Russian natural gas pipeline network
The European Union (FEZ) depends mostly on imports to meet its gas needs. Europe accounts for a significant portion of Russia’s gas exports. Russia’s (RSX) heightening tensions with Ukraine in recent years caused the energy supplier to consider other possible routes to Europe.
The above map shows gas pipelines going from Russia to Europe. The pipeline passing through Ukraine has a capacity of 159.5 Bcm (billion cubic meters). The operation statistics in 2014 showed that the pipeline’s load fell by 50% compared to 2013. This can be attributed to the geopolitical issues and pricing disagreements that developed between Ukraine and Russia.
Meanwhile, the Nord Stream directly supplies gas to Germany through the Baltic Sea. The load on this pipeline rose significantly as the load on the pipelines passing through Ukraine fell. Germany is among Russia’s top trading nations in Europe apart from China. Most of Germany’s energy requirements are met by Russian exports. The pipeline that passes through Belarus connects to Polland. In 2014, Polland consumed 16.3 Bcm of natural gas. This pipeline operated with a capacity of 31.5 Bcm. It was 100% operational in 2014.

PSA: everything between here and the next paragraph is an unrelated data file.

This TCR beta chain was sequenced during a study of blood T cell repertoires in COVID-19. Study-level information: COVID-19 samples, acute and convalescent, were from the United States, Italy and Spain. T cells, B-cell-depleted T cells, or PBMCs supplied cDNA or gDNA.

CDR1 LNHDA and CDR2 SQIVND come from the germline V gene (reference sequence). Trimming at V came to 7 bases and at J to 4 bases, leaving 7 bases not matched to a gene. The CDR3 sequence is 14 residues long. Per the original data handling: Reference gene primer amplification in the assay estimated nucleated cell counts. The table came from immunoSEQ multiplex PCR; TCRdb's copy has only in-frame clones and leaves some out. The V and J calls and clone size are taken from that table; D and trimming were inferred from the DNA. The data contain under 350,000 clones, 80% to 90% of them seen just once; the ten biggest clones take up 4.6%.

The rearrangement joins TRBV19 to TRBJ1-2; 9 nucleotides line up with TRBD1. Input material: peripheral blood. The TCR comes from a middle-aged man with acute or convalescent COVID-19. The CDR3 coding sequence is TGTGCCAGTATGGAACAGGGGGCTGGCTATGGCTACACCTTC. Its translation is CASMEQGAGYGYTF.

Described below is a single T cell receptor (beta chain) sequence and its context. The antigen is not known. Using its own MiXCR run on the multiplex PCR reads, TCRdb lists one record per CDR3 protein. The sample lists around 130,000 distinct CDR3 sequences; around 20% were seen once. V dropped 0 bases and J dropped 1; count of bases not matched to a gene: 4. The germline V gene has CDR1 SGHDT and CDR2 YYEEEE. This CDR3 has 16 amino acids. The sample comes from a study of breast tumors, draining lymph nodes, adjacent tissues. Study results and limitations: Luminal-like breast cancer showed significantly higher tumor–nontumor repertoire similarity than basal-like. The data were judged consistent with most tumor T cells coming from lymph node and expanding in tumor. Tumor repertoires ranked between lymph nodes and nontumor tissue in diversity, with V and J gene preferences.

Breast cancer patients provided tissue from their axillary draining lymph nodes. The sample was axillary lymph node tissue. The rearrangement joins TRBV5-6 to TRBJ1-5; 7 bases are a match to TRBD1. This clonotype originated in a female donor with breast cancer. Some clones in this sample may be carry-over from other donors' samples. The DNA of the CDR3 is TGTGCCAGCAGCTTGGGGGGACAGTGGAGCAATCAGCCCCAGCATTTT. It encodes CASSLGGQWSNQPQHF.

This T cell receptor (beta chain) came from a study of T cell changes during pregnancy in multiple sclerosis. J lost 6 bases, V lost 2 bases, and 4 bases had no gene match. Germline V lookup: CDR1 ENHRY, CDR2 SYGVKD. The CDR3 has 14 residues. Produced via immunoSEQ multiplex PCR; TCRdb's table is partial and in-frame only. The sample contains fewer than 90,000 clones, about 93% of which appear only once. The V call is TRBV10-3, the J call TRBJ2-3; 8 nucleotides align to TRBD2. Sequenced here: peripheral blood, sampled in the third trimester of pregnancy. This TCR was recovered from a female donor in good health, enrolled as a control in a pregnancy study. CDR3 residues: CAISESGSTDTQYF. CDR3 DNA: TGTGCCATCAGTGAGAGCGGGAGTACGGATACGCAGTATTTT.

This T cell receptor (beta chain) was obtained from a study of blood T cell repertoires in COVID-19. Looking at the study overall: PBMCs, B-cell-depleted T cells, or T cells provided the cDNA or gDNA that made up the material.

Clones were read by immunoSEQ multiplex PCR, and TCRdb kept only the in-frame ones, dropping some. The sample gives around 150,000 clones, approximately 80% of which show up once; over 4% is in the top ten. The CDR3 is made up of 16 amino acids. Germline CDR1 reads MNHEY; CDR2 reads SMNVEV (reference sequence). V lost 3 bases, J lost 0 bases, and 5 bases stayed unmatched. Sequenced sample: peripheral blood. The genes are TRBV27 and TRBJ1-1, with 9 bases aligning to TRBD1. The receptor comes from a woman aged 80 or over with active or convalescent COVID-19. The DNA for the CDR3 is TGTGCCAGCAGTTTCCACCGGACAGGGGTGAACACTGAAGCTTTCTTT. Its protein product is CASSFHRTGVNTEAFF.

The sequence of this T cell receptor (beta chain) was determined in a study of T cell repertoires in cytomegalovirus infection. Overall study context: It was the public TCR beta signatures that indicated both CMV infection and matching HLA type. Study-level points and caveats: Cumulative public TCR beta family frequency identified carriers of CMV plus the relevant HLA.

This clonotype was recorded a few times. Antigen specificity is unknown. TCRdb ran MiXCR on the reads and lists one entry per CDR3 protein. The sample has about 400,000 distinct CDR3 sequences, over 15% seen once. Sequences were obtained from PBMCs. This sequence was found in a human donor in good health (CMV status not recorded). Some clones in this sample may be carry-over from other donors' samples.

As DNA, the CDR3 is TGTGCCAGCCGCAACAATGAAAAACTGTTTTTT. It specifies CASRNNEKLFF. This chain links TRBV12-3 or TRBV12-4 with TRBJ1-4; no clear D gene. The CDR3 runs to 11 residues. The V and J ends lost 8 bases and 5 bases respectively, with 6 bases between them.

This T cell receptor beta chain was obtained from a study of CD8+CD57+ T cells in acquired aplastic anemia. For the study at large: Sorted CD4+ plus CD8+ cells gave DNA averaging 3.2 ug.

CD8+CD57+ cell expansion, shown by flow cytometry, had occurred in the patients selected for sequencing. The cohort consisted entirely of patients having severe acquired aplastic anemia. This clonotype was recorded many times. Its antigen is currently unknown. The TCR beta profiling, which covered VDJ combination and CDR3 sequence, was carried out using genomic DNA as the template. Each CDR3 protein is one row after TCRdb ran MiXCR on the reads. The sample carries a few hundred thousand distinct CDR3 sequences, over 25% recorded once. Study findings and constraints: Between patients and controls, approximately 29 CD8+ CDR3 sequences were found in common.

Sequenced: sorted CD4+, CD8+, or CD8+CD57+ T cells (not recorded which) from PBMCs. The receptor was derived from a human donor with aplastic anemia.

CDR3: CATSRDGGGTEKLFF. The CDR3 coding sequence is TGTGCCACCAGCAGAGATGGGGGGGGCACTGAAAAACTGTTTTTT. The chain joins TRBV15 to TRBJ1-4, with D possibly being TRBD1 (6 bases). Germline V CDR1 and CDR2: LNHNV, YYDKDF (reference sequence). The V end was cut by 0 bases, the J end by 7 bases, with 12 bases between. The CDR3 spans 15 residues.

Importance of these pipelines to Gazprom PAO
Gazprom PAO (OGZPY) supplies most of its natural gas to the Europe through these pipelines. Gazprom PAO is developing the Nord Stream to enhance its capacities. Recently, Italian oil and gas company Eni (EAA) denied reports of buying stake in Nord Stream. Lukoil (LUKOY) is another Russian (RSX) oil and gas company. It operates with a production mix of 13% in natural gas.